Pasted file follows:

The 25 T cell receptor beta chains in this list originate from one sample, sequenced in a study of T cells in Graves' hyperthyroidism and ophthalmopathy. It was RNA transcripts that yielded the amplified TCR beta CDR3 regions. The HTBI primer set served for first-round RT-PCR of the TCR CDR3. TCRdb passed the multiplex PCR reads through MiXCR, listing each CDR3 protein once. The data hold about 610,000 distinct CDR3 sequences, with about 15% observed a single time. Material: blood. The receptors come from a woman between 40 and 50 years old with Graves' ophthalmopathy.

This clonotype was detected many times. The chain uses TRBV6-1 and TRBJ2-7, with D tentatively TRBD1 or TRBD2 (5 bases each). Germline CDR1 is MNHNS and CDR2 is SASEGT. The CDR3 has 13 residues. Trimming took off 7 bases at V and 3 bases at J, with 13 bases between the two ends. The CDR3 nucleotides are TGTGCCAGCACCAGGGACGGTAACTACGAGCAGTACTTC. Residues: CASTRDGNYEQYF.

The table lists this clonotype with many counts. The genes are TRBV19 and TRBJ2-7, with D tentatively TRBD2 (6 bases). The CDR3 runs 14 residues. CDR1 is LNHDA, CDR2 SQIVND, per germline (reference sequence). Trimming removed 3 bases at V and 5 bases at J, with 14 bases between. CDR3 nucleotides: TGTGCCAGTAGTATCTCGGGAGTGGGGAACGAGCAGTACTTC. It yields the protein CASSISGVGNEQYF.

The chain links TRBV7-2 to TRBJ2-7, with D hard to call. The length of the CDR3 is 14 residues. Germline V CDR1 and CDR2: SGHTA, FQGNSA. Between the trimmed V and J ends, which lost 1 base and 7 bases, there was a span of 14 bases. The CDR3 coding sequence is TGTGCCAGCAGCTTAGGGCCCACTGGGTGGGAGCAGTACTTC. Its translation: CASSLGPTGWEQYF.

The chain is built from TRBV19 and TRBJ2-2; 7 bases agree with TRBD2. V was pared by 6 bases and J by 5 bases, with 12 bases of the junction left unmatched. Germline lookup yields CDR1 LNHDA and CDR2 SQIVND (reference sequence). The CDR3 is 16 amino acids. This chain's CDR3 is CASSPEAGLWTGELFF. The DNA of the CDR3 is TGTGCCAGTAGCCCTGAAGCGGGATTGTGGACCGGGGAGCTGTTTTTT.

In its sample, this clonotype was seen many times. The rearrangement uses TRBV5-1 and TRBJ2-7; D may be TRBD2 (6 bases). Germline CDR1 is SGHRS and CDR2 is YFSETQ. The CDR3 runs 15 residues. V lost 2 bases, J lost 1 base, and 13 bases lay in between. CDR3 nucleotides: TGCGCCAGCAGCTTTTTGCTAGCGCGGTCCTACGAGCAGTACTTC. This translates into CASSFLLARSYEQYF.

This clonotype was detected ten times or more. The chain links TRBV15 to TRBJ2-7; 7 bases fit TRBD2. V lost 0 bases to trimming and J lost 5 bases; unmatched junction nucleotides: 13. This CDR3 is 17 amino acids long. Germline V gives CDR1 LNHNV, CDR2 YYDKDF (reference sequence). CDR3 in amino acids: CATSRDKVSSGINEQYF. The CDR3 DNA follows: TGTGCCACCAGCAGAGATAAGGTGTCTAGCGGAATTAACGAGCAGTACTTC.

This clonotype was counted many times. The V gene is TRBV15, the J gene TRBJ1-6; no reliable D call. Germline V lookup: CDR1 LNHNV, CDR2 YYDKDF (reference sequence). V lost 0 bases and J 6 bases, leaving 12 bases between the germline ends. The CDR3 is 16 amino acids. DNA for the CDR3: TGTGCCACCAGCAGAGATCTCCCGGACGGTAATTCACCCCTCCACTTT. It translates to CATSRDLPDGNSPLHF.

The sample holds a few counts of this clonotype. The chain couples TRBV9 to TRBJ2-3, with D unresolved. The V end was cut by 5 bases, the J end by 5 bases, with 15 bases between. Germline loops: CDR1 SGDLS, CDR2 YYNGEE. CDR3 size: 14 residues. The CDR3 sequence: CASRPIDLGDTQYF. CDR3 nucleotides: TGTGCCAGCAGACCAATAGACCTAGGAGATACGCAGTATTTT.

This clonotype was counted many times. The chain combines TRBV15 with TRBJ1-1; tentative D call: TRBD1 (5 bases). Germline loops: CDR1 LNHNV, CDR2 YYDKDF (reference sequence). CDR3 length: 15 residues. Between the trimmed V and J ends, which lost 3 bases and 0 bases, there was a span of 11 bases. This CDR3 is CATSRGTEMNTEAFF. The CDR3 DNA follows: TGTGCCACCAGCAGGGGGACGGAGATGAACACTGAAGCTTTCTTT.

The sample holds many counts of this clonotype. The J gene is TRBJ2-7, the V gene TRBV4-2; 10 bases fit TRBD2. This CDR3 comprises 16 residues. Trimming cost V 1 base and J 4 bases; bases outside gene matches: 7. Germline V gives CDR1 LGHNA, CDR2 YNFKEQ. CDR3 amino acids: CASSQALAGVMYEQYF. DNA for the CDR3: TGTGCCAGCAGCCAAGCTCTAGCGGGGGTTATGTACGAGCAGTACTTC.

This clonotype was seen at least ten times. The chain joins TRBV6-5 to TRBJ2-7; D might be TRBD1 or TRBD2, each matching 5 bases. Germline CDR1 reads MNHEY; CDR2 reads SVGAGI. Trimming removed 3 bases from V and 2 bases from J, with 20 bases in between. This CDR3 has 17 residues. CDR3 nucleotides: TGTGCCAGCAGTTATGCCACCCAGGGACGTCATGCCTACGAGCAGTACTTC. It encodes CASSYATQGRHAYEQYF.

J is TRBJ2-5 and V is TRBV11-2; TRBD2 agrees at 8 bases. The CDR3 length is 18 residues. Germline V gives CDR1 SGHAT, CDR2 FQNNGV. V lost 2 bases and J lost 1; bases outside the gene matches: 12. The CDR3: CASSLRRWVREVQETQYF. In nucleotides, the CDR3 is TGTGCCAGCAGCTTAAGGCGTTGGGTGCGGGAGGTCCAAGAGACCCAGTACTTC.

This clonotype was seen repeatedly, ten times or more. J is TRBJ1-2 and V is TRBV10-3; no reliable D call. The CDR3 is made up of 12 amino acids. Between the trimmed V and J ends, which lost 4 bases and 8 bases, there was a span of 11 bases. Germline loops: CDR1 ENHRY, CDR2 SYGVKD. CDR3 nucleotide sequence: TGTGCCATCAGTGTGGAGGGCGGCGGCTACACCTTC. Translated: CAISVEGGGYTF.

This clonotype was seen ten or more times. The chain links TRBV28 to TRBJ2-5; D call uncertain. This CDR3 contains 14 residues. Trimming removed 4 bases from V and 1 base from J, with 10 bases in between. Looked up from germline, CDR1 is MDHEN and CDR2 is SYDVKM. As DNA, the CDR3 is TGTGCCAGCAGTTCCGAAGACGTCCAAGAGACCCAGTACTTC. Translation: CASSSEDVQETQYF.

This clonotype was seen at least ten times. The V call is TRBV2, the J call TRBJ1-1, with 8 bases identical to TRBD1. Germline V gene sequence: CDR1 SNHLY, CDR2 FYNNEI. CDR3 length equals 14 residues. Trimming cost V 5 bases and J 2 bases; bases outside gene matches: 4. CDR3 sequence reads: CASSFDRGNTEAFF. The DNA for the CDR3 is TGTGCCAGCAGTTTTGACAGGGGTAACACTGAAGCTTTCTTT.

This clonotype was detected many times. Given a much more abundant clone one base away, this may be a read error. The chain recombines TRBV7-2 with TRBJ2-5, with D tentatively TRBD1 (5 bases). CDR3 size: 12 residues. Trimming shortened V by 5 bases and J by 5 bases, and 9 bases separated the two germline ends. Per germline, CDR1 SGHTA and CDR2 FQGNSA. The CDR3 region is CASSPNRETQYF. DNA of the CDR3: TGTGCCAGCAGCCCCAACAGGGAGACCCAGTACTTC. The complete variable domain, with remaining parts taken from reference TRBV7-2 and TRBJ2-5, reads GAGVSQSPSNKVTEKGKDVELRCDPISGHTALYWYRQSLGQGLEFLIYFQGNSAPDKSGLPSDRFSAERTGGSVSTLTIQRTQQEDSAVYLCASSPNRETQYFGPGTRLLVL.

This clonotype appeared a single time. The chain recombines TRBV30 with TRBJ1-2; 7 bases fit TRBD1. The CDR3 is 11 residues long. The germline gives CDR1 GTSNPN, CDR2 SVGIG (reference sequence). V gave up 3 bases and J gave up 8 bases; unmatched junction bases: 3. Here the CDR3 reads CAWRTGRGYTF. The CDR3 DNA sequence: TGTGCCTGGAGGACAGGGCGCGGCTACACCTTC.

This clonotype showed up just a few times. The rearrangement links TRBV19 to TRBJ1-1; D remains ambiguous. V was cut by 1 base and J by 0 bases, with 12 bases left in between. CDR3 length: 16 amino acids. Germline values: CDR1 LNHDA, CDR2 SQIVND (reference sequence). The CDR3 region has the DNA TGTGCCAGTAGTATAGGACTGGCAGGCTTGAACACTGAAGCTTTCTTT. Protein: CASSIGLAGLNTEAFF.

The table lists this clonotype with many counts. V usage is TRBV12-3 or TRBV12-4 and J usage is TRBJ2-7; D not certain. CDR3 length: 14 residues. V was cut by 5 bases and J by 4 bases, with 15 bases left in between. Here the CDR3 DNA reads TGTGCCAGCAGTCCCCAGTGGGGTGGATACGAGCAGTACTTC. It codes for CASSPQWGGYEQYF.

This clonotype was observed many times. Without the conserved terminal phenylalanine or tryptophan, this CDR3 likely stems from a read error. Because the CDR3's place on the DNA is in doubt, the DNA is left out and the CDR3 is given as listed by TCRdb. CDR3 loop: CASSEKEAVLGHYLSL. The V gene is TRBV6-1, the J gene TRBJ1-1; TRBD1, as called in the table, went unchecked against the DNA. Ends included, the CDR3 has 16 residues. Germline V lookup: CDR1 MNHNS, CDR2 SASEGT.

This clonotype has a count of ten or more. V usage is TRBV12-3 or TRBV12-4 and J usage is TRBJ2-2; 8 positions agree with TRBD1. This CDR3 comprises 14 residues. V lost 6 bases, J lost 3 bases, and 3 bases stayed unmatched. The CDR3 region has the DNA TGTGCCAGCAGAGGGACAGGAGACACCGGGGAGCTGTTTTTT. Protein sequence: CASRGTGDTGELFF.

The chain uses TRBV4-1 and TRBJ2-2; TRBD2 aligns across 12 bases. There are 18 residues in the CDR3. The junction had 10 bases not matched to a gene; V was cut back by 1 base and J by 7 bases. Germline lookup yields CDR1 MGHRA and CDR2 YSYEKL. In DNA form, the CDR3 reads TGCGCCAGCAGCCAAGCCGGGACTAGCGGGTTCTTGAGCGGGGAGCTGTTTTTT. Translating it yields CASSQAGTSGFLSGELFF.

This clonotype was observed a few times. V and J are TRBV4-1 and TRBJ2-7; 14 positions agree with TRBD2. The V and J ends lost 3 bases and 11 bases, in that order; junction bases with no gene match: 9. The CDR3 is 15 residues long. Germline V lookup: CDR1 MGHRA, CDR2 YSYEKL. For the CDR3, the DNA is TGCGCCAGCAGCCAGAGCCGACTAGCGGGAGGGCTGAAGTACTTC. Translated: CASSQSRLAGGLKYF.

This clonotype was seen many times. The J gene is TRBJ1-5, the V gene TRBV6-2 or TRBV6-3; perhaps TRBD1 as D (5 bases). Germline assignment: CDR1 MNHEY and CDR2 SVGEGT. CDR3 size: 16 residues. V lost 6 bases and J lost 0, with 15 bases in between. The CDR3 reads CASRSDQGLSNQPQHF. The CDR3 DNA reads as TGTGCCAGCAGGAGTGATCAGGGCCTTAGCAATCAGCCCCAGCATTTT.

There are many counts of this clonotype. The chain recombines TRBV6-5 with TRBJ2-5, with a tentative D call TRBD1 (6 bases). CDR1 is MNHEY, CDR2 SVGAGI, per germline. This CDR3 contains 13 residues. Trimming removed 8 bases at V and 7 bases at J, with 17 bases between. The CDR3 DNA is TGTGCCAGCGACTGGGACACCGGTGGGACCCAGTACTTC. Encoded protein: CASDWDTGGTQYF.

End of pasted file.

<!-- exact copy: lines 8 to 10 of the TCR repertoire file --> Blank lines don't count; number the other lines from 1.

This clonotype was counted many times. The V gene is TRBV15, the J gene TRBJ1-6; no reliable D call. Germline V lookup: CDR1 LNHNV, CDR2 YYDKDF (reference sequence). V lost 0 bases and J 6 bases, leaving 12 bases between the germline ends. The CDR3 is 16 amino acids. DNA for the CDR3: TGTGCCACCAGCAGAGATCTCCCGGACGGTAATTCACCCCTCCACTTT. It translates to CATSRDLPDGNSPLHF.

The sample holds a few counts of this clonotype. The chain couples TRBV9 to TRBJ2-3, with D unresolved. The V end was cut by 5 bases, the J end by 5 bases, with 15 bases between. Germline loops: CDR1 SGDLS, CDR2 YYNGEE. CDR3 size: 14 residues. The CDR3 sequence: CASRPIDLGDTQYF. CDR3 nucleotides: TGTGCCAGCAGACCAATAGACCTAGGAGATACGCAGTATTTT.

This clonotype was counted many times. The chain combines TRBV15 with TRBJ1-1; tentative D call: TRBD1 (5 bases). Germline loops: CDR1 LNHNV, CDR2 YYDKDF (reference sequence). CDR3 length: 15 residues. Between the trimmed V and J ends, which lost 3 bases and 0 bases, there was a span of 11 bases. This CDR3 is CATSRGTEMNTEAFF. The CDR3 DNA follows: TGTGCCACCAGCAGGGGGACGGAGATGAACACTGAAGCTTTCTTT.